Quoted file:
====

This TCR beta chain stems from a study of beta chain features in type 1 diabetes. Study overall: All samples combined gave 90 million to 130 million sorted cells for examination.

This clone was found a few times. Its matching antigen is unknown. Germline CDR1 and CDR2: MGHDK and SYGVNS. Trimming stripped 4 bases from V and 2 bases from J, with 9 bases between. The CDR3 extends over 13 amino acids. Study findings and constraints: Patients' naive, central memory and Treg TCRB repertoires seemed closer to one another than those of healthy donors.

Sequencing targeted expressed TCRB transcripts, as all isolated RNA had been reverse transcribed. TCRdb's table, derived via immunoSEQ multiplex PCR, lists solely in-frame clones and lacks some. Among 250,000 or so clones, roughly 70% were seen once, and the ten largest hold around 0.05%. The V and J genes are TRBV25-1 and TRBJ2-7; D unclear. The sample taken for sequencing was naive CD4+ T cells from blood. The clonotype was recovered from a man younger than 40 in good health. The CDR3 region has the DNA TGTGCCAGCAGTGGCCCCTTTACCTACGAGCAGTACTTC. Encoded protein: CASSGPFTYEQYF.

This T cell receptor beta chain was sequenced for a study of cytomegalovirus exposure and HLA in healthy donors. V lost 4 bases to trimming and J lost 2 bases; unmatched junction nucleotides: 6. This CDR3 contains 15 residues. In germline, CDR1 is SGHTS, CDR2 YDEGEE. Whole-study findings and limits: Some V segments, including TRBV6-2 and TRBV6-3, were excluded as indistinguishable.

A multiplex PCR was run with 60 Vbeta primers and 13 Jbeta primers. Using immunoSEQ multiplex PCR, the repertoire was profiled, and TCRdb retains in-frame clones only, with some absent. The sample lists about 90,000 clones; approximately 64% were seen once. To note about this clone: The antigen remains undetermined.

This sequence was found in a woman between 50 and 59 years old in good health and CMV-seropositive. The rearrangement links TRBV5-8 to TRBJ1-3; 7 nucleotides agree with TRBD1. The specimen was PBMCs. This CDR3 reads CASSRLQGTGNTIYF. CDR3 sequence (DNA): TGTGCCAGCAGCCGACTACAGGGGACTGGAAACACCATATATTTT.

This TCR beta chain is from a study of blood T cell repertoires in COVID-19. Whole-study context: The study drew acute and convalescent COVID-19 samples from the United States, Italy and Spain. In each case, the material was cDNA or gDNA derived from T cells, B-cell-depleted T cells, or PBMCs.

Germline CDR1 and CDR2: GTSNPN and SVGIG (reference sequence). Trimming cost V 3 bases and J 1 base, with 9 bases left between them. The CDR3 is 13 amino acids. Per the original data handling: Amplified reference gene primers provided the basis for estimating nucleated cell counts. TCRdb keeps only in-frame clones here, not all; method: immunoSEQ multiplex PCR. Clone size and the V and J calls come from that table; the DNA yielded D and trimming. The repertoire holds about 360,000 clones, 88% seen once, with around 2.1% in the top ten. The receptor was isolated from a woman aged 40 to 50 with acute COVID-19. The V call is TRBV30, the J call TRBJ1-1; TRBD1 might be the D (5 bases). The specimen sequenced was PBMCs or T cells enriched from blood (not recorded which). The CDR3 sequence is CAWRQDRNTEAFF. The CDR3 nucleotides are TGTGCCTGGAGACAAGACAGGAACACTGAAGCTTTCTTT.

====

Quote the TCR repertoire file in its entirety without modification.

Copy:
This TCR beta chain stems from a study of beta chain features in type 1 diabetes. Study overall: All samples combined gave 90 million to 130 million sorted cells for examination.

This clone was found a few times. Its matching antigen is unknown. Germline CDR1 and CDR2: MGHDK and SYGVNS. Trimming stripped 4 bases from V and 2 bases from J, with 9 bases between. The CDR3 extends over 13 amino acids. Study findings and constraints: Patients' naive, central memory and Treg TCRB repertoires seemed closer to one another than those of healthy donors.

Sequencing targeted expressed TCRB transcripts, as all isolated RNA had been reverse transcribed. TCRdb's table, derived via immunoSEQ multiplex PCR, lists solely in-frame clones and lacks some. Among 250,000 or so clones, roughly 70% were seen once, and the ten largest hold around 0.05%. The V and J genes are TRBV25-1 and TRBJ2-7; D unclear. The sample taken for sequencing was naive CD4+ T cells from blood. The clonotype was recovered from a man younger than 40 in good health. The CDR3 region has the DNA TGTGCCAGCAGTGGCCCCTTTACCTACGAGCAGTACTTC. Encoded protein: CASSGPFTYEQYF.

This T cell receptor beta chain was sequenced for a study of cytomegalovirus exposure and HLA in healthy donors. V lost 4 bases to trimming and J lost 2 bases; unmatched junction nucleotides: 6. This CDR3 contains 15 residues. In germline, CDR1 is SGHTS, CDR2 YDEGEE. Whole-study findings and limits: Some V segments, including TRBV6-2 and TRBV6-3, were excluded as indistinguishable.

A multiplex PCR was run with 60 Vbeta primers and 13 Jbeta primers. Using immunoSEQ multiplex PCR, the repertoire was profiled, and TCRdb retains in-frame clones only, with some absent. The sample lists about 90,000 clones; approximately 64% were seen once. To note about this clone: The antigen remains undetermined.

This sequence was found in a woman between 50 and 59 years old in good health and CMV-seropositive. The rearrangement links TRBV5-8 to TRBJ1-3; 7 nucleotides agree with TRBD1. The specimen was PBMCs. This CDR3 reads CASSRLQGTGNTIYF. CDR3 sequence (DNA): TGTGCCAGCAGCCGACTACAGGGGACTGGAAACACCATATATTTT.

This TCR beta chain is from a study of blood T cell repertoires in COVID-19. Whole-study context: The study drew acute and convalescent COVID-19 samples from the United States, Italy and Spain. In each case, the material was cDNA or gDNA derived from T cells, B-cell-depleted T cells, or PBMCs.

Germline CDR1 and CDR2: GTSNPN and SVGIG (reference sequence). Trimming cost V 3 bases and J 1 base, with 9 bases left between them. The CDR3 is 13 amino acids. Per the original data handling: Amplified reference gene primers provided the basis for estimating nucleated cell counts. TCRdb keeps only in-frame clones here, not all; method: immunoSEQ multiplex PCR. Clone size and the V and J calls come from that table; the DNA yielded D and trimming. The repertoire holds about 360,000 clones, 88% seen once, with around 2.1% in the top ten. The receptor was isolated from a woman aged 40 to 50 with acute COVID-19. The V call is TRBV30, the J call TRBJ1-1; TRBD1 might be the D (5 bases). The specimen sequenced was PBMCs or T cells enriched from blood (not recorded which). The CDR3 sequence is CAWRQDRNTEAFF. The CDR3 nucleotides are TGTGCCTGGAGACAAGACAGGAACACTGAAGCTTTCTTT.